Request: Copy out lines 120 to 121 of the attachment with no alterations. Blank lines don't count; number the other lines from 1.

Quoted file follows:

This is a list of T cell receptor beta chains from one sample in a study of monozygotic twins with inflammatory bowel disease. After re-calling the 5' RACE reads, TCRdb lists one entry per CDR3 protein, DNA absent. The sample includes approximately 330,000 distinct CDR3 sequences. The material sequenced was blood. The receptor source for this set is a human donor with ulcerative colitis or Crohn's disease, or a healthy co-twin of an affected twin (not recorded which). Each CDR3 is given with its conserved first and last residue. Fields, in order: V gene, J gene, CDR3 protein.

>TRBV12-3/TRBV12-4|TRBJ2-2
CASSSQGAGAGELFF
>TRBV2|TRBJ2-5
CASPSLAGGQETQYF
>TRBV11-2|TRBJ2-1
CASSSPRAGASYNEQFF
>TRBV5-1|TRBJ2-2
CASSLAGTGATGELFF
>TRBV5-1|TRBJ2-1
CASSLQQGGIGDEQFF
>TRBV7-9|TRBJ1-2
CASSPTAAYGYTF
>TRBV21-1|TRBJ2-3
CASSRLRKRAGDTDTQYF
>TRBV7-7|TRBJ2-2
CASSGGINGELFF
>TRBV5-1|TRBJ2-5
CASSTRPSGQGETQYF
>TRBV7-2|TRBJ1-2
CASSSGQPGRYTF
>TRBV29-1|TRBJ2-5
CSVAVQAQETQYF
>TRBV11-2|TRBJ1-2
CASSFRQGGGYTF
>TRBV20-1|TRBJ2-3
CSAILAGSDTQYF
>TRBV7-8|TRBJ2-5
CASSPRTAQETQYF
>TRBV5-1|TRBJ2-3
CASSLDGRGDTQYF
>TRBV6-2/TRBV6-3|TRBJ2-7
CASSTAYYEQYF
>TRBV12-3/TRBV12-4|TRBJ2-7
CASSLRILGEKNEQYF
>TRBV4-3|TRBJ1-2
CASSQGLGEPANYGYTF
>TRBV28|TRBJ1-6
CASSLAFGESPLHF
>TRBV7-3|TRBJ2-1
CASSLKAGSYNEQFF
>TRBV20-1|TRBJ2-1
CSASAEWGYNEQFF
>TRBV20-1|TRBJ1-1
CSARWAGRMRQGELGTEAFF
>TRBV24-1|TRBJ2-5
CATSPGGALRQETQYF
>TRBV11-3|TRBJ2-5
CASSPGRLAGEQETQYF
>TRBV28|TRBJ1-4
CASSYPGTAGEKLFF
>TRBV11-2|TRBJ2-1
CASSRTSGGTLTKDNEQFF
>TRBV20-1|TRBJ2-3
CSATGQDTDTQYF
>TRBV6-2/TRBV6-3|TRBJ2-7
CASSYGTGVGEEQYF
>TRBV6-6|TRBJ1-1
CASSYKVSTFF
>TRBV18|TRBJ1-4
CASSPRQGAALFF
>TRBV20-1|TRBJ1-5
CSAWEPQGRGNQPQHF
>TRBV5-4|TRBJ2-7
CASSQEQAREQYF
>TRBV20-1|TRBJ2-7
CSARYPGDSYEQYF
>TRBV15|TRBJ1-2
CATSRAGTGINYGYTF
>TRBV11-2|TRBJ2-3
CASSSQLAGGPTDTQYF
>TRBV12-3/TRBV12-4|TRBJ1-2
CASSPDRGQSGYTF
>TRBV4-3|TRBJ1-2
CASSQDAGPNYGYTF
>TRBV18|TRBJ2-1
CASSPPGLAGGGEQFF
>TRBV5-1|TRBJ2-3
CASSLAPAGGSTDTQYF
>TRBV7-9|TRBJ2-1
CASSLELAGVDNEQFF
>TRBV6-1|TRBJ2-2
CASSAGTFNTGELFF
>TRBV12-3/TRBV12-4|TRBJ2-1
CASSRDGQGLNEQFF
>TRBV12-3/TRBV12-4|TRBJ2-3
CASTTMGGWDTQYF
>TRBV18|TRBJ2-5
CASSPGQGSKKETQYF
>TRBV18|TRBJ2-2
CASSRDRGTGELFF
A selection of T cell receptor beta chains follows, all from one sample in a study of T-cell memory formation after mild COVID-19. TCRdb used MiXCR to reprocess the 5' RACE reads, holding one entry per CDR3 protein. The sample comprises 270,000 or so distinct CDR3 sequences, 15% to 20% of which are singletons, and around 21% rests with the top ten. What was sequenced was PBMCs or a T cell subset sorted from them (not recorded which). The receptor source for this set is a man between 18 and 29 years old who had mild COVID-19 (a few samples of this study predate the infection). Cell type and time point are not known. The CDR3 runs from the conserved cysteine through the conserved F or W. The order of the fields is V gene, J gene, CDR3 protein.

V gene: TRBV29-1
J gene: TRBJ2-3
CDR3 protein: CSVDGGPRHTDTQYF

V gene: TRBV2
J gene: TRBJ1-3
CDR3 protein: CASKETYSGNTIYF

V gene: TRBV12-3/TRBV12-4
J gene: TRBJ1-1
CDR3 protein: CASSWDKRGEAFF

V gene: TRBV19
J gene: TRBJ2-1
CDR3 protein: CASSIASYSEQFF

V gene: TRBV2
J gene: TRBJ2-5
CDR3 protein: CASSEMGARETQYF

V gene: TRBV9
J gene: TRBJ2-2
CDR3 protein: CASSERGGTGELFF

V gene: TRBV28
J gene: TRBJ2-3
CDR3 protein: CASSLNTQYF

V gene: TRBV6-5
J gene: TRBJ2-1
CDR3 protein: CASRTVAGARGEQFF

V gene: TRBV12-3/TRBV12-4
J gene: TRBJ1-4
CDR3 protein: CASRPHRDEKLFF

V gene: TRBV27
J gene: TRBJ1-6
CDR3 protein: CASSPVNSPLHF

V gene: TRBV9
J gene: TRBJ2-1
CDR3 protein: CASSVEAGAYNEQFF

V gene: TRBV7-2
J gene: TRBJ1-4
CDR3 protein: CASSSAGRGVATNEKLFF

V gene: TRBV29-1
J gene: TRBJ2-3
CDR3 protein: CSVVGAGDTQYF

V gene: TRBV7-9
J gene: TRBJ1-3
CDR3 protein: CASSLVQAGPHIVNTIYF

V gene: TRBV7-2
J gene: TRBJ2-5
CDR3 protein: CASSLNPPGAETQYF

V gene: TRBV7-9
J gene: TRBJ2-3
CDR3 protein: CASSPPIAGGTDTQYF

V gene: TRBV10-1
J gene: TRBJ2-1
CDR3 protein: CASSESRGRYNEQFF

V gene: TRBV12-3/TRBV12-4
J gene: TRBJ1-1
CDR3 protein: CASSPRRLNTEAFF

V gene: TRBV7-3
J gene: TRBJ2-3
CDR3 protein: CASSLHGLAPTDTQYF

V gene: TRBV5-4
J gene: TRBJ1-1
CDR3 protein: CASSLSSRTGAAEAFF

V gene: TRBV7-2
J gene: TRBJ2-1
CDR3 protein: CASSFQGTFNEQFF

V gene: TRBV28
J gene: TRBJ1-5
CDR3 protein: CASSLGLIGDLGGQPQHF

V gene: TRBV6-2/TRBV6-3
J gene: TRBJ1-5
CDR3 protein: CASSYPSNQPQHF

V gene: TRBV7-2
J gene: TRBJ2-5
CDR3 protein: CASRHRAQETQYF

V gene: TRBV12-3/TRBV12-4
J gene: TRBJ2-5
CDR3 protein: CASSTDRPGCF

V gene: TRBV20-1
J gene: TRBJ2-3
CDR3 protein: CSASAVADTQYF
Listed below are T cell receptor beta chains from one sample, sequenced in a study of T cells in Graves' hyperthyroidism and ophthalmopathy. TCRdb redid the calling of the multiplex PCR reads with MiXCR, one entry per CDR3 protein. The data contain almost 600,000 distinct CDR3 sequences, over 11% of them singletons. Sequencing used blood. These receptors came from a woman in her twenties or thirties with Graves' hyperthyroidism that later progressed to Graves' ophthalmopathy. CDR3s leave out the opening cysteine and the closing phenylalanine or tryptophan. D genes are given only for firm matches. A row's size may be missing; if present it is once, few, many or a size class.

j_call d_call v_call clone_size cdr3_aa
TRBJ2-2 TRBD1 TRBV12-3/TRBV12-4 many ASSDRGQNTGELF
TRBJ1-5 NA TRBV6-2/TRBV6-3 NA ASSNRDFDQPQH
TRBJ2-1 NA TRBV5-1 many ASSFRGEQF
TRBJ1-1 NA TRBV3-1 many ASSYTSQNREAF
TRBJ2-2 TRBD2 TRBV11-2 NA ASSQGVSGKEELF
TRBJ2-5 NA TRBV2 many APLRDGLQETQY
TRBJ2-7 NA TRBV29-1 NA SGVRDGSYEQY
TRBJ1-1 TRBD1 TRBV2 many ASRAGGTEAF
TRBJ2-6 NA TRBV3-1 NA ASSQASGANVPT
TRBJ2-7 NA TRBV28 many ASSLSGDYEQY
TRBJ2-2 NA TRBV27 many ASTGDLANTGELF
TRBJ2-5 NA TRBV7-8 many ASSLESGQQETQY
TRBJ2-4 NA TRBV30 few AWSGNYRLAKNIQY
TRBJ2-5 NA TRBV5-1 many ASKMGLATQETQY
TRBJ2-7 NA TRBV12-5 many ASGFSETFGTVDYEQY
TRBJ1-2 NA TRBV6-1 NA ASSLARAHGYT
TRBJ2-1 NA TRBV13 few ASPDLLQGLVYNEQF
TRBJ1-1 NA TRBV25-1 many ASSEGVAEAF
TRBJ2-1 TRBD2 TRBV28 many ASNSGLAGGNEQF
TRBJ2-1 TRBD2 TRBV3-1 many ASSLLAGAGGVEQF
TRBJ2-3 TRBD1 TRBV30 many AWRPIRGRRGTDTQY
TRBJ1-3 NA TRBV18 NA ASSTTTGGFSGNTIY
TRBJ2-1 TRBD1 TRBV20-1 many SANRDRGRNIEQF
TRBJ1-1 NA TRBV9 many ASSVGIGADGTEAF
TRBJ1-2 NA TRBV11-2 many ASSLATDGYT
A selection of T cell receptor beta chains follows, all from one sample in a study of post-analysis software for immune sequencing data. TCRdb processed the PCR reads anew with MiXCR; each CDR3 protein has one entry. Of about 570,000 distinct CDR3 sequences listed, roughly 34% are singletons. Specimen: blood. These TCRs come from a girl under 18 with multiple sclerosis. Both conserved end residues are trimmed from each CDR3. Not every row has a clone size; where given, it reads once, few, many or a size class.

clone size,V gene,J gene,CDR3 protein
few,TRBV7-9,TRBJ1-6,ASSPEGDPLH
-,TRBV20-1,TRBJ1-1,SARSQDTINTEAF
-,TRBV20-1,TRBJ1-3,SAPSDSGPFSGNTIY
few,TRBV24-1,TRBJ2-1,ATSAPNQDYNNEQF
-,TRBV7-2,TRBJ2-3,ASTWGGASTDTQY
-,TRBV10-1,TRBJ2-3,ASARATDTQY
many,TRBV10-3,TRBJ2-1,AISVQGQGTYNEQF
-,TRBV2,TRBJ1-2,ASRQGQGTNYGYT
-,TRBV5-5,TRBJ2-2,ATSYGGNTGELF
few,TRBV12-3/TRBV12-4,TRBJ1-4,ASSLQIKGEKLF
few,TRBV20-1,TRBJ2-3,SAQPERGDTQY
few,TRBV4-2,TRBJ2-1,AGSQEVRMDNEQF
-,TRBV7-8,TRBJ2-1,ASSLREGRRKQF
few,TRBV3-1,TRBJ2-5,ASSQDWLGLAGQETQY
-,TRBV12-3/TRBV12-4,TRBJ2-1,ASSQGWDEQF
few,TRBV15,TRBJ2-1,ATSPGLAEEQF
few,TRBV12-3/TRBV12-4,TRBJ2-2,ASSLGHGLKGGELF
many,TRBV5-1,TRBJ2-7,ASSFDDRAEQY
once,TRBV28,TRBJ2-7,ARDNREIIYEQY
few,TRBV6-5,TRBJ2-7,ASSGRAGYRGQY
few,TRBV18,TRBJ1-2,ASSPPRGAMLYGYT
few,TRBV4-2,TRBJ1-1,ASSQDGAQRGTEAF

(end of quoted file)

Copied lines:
V gene: TRBV27
J gene: TRBJ1-6